South African government bonds are currently out of favour, despite providing attractive yields.
This is according to Lyle Sankar, fund manager at PSG Asset Management, who notes that 20-year bonds are currently yielding over 10%.
“The long end of the SA government bond curve is offering compelling real yields, driven higher by elevated fears about emerging market assets,” Sankar said.
“The graph below shows how often the yield of the 20-year government bond has been at various levels since the South African Reserve Bank (SARB) introduced inflation targeting in 2003.
“The gold bar highlights the current yield of 10.1%. The graph shows that since 2003, yields have only been higher than they are now 3% of the time.”
Sankar noted that returns are favourable and that CPI has averaged 5.7% since the implementation of inflation targeting.
“We expect domestic inflation to remain anchored within the SARB’s target band of 3% to 6% – and believe that a move towards 5% is a distinct possibility,” he said.
“A nominal yield of 10% therefore implies real yields of 4% to 5%, which is an attractive starting point, given the SARB’s proven ability to contain inflation.”
He added that historically, there has been a positive correlation between yields and subsequent three-year returns: the higher the starting yield, the higher the return.
In addition, when starting from a yield of 9% and above, investors haven’t lost capital over any subsequent three-year period and have earned inflation-beating returns. At yields of 10% and above (as currently on offer), investors have historically achieved three-year returns in excess of 11%, or inflation plus 5% (assuming 6% inflation).
“These returns are similar to those generally delivered by the equity market, explaining why our funds, including higher-target funds such as the PSG Flexible Fund, have been buyers of 20-year government bonds this year,” he said.
What are the risks to this positive return outlook?
To test its thesis, PSG Asset Management considered the factors that could sustainably push yields higher from their current levels:
1. The SARB loses its credibility in inflation targeting and bond yields spike.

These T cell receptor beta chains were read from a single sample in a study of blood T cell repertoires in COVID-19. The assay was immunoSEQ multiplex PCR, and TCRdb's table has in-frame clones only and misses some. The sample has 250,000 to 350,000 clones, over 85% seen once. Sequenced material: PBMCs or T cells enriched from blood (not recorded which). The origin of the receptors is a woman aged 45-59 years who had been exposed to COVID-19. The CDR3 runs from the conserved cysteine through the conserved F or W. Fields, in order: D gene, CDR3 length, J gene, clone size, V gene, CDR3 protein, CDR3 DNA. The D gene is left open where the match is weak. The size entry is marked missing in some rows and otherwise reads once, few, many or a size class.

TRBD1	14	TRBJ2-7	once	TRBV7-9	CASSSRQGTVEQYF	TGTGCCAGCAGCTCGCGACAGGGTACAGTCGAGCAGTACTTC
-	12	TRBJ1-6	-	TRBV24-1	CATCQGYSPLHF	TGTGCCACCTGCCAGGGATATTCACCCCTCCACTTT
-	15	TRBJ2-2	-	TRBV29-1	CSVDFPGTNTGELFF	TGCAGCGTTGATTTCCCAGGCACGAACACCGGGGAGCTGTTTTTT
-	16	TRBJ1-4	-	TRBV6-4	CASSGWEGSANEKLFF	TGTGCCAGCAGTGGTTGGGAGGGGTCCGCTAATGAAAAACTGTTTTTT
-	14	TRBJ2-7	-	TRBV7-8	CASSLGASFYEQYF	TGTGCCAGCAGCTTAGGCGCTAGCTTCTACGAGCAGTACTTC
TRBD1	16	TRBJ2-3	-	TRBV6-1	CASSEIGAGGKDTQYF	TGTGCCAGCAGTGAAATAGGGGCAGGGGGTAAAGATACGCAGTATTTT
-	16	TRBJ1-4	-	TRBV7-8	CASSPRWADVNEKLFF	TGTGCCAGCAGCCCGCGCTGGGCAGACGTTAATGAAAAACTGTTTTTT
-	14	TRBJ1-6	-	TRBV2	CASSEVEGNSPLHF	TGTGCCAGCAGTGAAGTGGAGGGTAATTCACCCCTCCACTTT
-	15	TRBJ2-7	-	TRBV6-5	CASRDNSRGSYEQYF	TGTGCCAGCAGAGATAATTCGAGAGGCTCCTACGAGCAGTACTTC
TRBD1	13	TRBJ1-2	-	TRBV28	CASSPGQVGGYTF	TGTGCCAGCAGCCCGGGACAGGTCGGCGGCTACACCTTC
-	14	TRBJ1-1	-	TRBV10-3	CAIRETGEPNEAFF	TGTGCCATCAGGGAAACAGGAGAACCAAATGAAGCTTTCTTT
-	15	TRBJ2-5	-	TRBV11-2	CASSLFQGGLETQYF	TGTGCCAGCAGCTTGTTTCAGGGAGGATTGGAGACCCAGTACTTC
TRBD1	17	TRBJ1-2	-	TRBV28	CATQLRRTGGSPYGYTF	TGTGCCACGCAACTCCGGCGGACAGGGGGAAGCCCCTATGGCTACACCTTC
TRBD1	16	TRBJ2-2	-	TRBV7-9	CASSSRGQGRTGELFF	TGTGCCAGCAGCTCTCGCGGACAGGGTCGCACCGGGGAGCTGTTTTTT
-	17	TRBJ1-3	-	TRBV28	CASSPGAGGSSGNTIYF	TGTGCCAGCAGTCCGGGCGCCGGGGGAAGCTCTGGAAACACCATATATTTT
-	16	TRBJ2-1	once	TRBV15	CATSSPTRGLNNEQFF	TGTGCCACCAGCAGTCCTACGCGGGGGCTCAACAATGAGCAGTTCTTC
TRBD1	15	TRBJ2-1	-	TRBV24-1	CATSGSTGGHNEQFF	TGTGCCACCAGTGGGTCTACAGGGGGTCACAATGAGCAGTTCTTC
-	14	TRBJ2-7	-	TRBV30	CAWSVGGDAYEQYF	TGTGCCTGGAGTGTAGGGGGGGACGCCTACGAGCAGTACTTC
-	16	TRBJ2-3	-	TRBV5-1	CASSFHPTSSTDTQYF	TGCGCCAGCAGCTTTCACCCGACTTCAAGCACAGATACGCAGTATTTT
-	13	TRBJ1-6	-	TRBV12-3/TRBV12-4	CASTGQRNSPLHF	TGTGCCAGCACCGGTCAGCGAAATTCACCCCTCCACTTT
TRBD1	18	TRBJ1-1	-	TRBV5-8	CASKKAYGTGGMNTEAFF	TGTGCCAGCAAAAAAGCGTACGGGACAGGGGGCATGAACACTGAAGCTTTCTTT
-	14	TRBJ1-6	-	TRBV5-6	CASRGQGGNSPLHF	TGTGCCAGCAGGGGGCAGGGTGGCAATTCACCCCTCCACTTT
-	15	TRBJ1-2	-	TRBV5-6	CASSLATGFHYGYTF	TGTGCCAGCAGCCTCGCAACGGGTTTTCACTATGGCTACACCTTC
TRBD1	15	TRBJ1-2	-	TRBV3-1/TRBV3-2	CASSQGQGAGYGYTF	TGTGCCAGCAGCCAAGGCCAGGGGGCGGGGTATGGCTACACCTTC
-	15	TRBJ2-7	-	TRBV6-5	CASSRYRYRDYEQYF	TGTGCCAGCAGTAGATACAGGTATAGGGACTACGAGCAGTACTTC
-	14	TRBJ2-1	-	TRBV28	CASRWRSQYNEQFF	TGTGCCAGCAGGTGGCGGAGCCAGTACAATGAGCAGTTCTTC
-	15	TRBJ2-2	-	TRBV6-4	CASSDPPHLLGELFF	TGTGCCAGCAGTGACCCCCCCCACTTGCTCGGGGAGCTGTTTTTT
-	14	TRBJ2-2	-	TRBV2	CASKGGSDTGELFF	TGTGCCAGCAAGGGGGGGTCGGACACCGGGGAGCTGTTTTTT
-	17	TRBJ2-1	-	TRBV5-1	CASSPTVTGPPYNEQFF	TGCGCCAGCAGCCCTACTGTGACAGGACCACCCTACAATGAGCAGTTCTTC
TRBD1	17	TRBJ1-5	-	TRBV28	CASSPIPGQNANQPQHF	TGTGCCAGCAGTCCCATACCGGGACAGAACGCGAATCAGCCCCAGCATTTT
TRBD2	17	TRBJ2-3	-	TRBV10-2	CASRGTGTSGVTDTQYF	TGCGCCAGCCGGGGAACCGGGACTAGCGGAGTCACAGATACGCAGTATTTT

Bond yields reflect expectations of future inflation.
The ability of a country’s central bank to keep inflation in check is therefore key when assessing potential bond returns.
The SARB’s independence is protected by the Constitution and has been thoroughly tested in recent years. In addition, it has demonstrated its credibility by successfully anchoring inflation comfortably within its target band.
2. A credit rating downgrade makes South Africa ‘uninvestable’.
The possibility of South Africa being downgraded to sub-investment grade remains a market concern.
While this may or may not happen, the asset manager believes the impact of a downgrade on asset prices may be less significant than the market expects.
South African credit spreads already trade in line with other sub-investment grade countries (such as Turkey and Brazil) and the bond market has seen significant outflows from foreigners.
There is therefore a possibility that a downgrade has already largely been priced in.
3. A repeat of the blowout in the rand and local bond yields, which we saw during the 1998 Asian crisis.
South African assets and the rand sold off dramatically in the wake of the 1998 Asian financial crisis – the 10-year government bond yield briefly breached 20%.
However, while the current distress in emerging markets such as Argentina and Turkey is similar, PSG Asset management doesn’t believe it will have the same effect.
Firstly, the Asian financial crisis occurred before the SARB implemented inflation targeting, and inflation was volatile. Also, our banking system is much stronger now, following the introduction of Basel III.
Finally, during the Asian crisis, exchange rate targeting was still one of the SARB’s key policy tools. It tried to protect the falling rand, which exacerbated the currency’s depreciation as speculators took advantage of relatively smaller SARB reserve balances.
“While market dislocations may still occur, we factor this into our investment valuations and believe that 20-year SA government bonds offer a solid opportunity for investors,” said Sankar.
“We incorporate the probabilities of bear-case scenarios in our intrinsic-yield estimates and only invest when the odds of favourable outcomes outweigh those of negative outcomes. Based on our research, we believe that the odds are in our clients’ favour,” he said.